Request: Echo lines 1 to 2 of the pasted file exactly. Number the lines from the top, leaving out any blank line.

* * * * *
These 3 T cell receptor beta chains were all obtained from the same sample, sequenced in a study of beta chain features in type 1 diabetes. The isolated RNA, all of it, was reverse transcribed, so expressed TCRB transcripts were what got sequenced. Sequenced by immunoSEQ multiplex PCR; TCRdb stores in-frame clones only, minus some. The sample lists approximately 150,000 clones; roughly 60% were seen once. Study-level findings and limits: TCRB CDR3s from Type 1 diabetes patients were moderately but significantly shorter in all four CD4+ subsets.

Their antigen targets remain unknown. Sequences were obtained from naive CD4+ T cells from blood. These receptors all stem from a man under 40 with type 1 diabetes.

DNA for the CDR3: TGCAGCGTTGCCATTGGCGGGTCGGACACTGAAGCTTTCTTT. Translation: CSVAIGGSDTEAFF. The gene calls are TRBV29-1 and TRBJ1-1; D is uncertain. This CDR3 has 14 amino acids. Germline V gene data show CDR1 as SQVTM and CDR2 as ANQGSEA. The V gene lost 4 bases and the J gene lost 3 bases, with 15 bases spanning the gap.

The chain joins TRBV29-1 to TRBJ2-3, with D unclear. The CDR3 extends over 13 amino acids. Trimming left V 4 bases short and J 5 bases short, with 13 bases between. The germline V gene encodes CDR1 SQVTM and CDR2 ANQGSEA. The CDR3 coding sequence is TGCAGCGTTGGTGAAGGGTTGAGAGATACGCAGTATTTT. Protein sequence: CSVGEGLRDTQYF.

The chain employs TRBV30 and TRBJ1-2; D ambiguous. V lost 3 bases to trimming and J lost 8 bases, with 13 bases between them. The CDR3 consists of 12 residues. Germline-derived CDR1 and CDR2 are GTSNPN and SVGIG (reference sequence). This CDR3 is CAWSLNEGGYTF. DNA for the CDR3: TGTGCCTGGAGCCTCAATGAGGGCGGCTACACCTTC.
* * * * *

These 3 T cell receptor beta chains were all obtained from the same sample, sequenced in a study of beta chain features in type 1 diabetes. The isolated RNA, all of it, was reverse transcribed, so expressed TCRB transcripts were what got sequenced. Sequenced by immunoSEQ multiplex PCR; TCRdb stores in-frame clones only, minus some. The sample lists approximately 150,000 clones; roughly 60% were seen once. Study-level findings and limits: TCRB CDR3s from Type 1 diabetes patients were moderately but significantly shorter in all four CD4+ subsets.

Their antigen targets remain unknown. Sequences were obtained from naive CD4+ T cells from blood. These receptors all stem from a man under 40 with type 1 diabetes.